STEPHEN LEWIS FUCHS
Jerusalem

The writer is a rabbi and president of the World Union for Progressive Judaism

On whose doorstep?

Sir, – Menachem Z. Rosensaft (“The ‘Polish death camps’ uproar,” Comment & Features, June 26) factually pointed out that others, too, have made the mistake of calling the death camps “Polish.” Any person with a laptop can Google the same information. Nevertheless, from the president of the United States one must expect more accuracy.

Anyone who knows the absolutely condemnable enormity of the German death camps in Poland will agree that Prime Minister Donald Tusk and others did by no means engage in an unwarranted outrage against Barack Obama’s gaffe.

One can hardly react loudly enough against getting mankind’s cruelest mass crime placed, even if by mistake, at his doorsteps – so much more today when others try to deny the Holocaust.

For me, as a Holocaust survivor from Poland, the death of family members was not a matter of geographical location but of planned genocide against Jews committed by the SS in German death camps in occupied Poland. My loved ones were Polish citizens and civilians murdered by occupation storm troopers.

HILLEL GOLDBERG
Jerusalem

Sir, – The uber-righteous indignation evinced by the media, and particularly by Polish leaders, may be not unconnected with the virulent anti-Semitism that was rife in Poland over many hundreds of years and which they now are enthusiastically attempting to sweep under the historical carpet.

STANLEY COHEN
Jerusalem

Human relations

Sir, – Your issue of June 26 includes two letters referring to the lack of compassion shown by so many hospital staff to patients and their families (“Hospital experiences”).

In the years I worked as chief of cardiology at Shaare Zedek Medical Center in Jerusalem I was proud of our tradition as “the hospital with a heart.”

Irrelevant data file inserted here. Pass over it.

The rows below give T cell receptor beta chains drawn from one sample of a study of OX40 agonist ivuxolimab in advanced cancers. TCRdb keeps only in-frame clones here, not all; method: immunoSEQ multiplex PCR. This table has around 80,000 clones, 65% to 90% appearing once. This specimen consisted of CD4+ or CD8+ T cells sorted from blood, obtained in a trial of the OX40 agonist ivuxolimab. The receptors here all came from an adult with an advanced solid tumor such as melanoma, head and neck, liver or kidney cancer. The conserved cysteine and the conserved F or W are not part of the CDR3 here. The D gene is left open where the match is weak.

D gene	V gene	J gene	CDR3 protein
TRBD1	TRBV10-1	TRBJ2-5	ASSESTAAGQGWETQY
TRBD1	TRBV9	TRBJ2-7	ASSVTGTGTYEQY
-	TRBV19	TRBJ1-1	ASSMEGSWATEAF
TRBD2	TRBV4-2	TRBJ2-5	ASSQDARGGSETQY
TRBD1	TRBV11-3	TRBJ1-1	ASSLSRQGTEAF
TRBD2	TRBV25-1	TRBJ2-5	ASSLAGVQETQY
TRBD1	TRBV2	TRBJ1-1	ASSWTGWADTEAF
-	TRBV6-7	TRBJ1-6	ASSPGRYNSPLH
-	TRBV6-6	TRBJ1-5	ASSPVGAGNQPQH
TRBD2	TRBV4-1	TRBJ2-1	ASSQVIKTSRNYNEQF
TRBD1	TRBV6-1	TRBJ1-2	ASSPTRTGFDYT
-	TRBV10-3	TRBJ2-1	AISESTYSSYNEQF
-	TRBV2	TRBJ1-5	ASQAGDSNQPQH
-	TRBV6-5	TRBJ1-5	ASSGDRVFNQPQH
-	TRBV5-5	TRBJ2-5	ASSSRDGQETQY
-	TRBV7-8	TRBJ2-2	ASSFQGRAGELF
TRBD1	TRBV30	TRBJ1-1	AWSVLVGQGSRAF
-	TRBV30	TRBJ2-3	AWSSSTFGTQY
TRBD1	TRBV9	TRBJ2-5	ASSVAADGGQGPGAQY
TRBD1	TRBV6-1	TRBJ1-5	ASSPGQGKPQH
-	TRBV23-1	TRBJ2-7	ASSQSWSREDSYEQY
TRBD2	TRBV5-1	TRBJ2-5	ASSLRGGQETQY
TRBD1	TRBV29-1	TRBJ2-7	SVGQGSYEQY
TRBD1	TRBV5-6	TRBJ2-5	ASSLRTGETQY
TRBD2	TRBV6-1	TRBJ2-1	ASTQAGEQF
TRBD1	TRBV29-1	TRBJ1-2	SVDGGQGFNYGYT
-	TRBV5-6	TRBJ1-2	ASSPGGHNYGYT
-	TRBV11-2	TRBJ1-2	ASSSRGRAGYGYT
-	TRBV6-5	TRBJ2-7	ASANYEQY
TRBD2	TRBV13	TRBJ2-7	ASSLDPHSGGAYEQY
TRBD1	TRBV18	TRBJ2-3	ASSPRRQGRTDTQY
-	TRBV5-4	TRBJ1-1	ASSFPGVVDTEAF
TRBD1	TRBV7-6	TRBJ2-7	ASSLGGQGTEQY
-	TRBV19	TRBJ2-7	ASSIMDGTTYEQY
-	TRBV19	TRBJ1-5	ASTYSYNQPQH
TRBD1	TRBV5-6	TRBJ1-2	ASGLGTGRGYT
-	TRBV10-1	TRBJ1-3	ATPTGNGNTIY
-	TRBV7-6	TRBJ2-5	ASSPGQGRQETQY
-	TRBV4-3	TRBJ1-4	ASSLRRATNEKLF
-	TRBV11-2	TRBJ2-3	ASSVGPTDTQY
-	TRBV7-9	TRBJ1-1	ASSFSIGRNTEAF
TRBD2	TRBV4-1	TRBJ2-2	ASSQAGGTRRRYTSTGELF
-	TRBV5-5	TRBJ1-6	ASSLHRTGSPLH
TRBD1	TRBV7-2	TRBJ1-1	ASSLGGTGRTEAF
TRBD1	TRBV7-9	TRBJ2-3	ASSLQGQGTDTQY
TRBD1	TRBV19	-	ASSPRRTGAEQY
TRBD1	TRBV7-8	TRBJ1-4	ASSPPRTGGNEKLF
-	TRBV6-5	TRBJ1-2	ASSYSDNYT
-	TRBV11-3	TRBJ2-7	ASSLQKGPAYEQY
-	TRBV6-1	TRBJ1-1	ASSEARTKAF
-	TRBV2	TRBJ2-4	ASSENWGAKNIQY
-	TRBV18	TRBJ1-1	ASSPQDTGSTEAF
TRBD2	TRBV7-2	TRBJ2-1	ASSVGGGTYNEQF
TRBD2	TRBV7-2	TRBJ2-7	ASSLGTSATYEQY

While there were some exceptions, most of the medical and nursing staff showed appropriate compassion. The following anecdote is an example of a lack of compassion by others.

The family of a patient under our care requested the opinion of a professor from another hospital.

On arrival the professor obtained the medical details in the doctors’ room, entered the ward and examined the patient, following which he returned to the doctors’ room to give his opinion. In all this time he did not say a single word to the patient or his family, despite the fact that he received payment for his services.

As letter writer Jo Milgrom so rightly stated, something is missing in human relations training for medical personnel.

MONTY M. ZION
Tel Mond

Blessed headlines

Sir, – Despite the continued Israel-bashing from abroad as well as from our own midst, we have every right to be heartened and proud about two projects that were reported in the June 26 Jerusalem Post. Both describe assiduous scientific and creative world-leading achievements that will be of great benefit to mankind.

The first, on Page 3, is “Hadassah experts produce human embryonic stem cell lines without animal contamination.”

These stem cell lines can eventually be used to treat a wide range of degenerative diseases, such as AMD, type 1 diabetes, heart failure and Parkinson’s by serving as an infinite source of replacement.

The second article, on Page 7, is “New online network to link Israeli agricultural experts, farmers in India.” This network will provide instant contact and allow the launch of centers of agricultural excellence in India, thus enhancing that nation’s food production for its vast population.

Let these continue to be the headlines we are blessed with.

ZEV CHAMUDOT
Petah Tikva